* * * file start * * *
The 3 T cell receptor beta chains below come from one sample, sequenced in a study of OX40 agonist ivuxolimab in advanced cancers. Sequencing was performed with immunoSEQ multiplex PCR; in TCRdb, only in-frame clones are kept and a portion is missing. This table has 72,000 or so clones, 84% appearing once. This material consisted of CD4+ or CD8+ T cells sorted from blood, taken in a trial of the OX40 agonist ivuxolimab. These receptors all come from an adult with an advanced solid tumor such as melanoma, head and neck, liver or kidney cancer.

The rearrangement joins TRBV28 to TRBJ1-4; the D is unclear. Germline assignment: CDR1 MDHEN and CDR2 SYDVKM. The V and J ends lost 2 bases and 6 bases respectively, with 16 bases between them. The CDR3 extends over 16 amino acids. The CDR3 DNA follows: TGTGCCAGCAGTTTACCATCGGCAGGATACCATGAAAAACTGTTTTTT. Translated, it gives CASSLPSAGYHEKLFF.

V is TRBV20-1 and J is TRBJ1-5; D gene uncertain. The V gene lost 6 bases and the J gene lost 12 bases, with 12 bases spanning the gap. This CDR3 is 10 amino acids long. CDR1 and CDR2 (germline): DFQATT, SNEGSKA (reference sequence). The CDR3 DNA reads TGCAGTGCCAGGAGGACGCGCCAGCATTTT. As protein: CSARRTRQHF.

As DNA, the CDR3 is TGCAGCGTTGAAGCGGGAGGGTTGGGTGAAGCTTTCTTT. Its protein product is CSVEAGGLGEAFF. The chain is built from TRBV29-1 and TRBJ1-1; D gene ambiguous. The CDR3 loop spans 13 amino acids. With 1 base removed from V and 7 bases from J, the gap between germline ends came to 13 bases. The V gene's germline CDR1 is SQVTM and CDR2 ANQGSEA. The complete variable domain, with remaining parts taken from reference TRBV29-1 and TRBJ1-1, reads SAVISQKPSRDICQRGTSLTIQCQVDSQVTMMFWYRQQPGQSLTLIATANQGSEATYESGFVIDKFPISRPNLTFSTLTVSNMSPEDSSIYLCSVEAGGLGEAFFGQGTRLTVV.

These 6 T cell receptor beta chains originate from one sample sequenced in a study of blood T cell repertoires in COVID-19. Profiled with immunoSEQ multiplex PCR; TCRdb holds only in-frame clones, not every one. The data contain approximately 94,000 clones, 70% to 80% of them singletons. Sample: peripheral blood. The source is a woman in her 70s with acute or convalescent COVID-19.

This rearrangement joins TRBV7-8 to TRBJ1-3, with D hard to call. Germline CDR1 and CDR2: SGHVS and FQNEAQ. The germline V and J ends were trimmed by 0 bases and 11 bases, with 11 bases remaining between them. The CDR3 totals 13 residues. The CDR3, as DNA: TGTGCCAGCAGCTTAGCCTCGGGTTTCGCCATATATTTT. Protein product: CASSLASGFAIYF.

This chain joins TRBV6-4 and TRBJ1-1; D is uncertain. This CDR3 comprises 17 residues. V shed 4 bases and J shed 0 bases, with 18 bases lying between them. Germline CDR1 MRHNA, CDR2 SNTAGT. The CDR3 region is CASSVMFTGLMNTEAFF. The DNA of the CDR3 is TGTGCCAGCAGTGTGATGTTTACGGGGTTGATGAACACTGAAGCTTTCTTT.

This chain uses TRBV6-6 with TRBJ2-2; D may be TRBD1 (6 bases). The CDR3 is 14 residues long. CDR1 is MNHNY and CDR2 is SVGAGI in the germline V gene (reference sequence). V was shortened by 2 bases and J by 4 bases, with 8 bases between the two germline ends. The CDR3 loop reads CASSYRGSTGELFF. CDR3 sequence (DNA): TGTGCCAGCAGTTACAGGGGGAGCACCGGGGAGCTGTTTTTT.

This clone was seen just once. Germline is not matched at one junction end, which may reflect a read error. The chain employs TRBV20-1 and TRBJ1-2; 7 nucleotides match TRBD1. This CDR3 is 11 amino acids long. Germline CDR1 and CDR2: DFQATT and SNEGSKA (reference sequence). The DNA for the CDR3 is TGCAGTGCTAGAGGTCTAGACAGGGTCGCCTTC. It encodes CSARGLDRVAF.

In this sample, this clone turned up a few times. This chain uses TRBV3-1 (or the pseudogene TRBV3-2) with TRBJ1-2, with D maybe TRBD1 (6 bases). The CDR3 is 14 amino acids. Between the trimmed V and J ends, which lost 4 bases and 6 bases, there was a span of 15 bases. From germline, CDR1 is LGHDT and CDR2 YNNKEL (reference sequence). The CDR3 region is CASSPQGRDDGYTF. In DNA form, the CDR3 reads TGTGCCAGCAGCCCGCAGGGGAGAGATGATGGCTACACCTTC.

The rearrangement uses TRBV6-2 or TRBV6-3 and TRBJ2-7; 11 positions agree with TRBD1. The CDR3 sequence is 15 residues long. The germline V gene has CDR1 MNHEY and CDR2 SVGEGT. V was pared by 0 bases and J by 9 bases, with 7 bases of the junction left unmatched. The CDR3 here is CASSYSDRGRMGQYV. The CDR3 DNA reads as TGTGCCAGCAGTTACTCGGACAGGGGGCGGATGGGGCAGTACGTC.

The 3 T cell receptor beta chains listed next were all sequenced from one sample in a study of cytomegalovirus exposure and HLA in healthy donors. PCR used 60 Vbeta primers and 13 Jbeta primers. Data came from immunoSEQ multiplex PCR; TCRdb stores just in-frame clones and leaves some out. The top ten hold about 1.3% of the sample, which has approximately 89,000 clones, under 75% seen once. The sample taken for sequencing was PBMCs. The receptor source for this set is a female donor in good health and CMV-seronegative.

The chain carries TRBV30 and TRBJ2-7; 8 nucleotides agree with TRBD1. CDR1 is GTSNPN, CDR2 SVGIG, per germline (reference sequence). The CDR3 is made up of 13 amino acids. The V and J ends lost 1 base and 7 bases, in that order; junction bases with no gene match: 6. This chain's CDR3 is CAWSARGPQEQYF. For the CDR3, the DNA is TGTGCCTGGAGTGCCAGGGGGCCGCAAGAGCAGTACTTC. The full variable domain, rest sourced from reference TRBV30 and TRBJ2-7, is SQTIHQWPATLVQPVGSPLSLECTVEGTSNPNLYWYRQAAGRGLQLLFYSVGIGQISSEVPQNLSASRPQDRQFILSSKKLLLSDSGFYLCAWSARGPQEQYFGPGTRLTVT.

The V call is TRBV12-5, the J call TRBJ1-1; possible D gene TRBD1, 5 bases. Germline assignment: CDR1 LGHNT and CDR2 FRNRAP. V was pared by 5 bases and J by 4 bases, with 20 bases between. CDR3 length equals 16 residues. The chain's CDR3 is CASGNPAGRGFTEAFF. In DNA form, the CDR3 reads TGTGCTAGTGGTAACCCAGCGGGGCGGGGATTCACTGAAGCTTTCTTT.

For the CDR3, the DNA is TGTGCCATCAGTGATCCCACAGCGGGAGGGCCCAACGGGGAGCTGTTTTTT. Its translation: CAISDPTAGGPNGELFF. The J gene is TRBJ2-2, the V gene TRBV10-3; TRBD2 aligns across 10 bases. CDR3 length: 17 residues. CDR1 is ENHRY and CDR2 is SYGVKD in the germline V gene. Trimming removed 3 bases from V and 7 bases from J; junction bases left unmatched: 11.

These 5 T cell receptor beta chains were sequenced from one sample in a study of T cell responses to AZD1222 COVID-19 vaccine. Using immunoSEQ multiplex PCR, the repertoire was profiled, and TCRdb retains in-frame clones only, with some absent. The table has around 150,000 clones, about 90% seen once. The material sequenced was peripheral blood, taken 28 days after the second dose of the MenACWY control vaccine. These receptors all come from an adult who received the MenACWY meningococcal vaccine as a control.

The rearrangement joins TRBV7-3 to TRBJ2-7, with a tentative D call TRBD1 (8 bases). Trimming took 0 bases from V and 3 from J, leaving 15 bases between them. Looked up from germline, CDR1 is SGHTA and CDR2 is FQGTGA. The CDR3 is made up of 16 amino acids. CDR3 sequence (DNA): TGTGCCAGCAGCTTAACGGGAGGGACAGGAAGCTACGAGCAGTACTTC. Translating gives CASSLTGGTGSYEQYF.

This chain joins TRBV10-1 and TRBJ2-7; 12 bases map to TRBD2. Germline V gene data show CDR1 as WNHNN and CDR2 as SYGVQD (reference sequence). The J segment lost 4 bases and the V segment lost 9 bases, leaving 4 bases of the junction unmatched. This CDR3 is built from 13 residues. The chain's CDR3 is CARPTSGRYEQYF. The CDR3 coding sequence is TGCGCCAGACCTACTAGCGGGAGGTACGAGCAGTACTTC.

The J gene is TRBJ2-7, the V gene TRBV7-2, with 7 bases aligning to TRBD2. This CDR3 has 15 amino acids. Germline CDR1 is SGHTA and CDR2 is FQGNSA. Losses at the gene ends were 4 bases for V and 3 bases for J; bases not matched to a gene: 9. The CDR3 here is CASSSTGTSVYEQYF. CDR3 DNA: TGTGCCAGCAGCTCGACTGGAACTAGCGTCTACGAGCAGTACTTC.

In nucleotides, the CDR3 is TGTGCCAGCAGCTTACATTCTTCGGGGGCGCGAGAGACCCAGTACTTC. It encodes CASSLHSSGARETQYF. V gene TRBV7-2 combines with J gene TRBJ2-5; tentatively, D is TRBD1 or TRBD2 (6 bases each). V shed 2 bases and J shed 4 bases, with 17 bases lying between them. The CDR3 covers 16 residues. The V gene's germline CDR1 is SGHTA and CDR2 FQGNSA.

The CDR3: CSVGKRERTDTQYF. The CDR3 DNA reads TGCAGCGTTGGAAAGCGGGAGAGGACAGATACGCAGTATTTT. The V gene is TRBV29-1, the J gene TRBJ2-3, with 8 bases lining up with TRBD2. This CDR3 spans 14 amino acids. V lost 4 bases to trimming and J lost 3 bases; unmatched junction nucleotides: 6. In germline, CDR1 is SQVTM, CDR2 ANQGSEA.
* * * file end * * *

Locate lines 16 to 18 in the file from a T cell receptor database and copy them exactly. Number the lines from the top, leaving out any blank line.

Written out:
These 5 T cell receptor beta chains were sequenced from one sample in a study of T cell responses to AZD1222 COVID-19 vaccine. Using immunoSEQ multiplex PCR, the repertoire was profiled, and TCRdb retains in-frame clones only, with some absent. The table has around 150,000 clones, about 90% seen once. The material sequenced was peripheral blood, taken 28 days after the second dose of the MenACWY control vaccine. These receptors all come from an adult who received the MenACWY meningococcal vaccine as a control.

The rearrangement joins TRBV7-3 to TRBJ2-7, with a tentative D call TRBD1 (8 bases). Trimming took 0 bases from V and 3 from J, leaving 15 bases between them. Looked up from germline, CDR1 is SGHTA and CDR2 is FQGTGA. The CDR3 is made up of 16 amino acids. CDR3 sequence (DNA): TGTGCCAGCAGCTTAACGGGAGGGACAGGAAGCTACGAGCAGTACTTC. Translating gives CASSLTGGTGSYEQYF.

This chain joins TRBV10-1 and TRBJ2-7; 12 bases map to TRBD2. Germline V gene data show CDR1 as WNHNN and CDR2 as SYGVQD (reference sequence). The J segment lost 4 bases and the V segment lost 9 bases, leaving 4 bases of the junction unmatched. This CDR3 is built from 13 residues. The chain's CDR3 is CARPTSGRYEQYF. The CDR3 coding sequence is TGCGCCAGACCTACTAGCGGGAGGTACGAGCAGTACTTC.